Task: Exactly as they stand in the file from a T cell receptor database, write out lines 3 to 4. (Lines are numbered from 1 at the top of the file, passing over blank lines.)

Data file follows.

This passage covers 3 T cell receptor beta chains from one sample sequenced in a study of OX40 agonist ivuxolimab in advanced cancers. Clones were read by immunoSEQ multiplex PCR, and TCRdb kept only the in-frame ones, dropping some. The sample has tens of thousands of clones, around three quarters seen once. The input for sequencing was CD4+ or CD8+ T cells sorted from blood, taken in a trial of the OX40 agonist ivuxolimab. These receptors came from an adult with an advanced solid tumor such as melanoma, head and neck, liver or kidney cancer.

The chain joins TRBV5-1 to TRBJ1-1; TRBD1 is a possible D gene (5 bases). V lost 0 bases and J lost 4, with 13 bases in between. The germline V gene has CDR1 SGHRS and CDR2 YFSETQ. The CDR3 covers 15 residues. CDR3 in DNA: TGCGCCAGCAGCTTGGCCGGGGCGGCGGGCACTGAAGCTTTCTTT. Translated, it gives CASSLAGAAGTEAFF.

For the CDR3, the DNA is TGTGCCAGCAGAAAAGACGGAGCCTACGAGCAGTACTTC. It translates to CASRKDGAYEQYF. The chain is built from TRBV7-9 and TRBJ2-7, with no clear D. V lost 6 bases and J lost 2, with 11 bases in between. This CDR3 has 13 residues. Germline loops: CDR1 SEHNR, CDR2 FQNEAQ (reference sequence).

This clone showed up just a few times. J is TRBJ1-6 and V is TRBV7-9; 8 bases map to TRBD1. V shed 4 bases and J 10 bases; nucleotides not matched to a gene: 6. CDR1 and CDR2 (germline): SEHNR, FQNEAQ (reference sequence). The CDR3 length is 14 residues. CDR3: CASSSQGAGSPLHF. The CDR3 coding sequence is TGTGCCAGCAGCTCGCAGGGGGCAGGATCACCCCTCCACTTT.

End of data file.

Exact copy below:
For the CDR3, the DNA is TGTGCCAGCAGAAAAGACGGAGCCTACGAGCAGTACTTC. It translates to CASRKDGAYEQYF. The chain is built from TRBV7-9 and TRBJ2-7, with no clear D. V lost 6 bases and J lost 2, with 11 bases in between. This CDR3 has 13 residues. Germline loops: CDR1 SEHNR, CDR2 FQNEAQ (reference sequence).

This clone showed up just a few times. J is TRBJ1-6 and V is TRBV7-9; 8 bases map to TRBD1. V shed 4 bases and J 10 bases; nucleotides not matched to a gene: 6. CDR1 and CDR2 (germline): SEHNR, FQNEAQ (reference sequence). The CDR3 length is 14 residues. CDR3: CASSSQGAGSPLHF. The CDR3 coding sequence is TGTGCCAGCAGCTCGCAGGGGGCAGGATCACCCCTCCACTTT.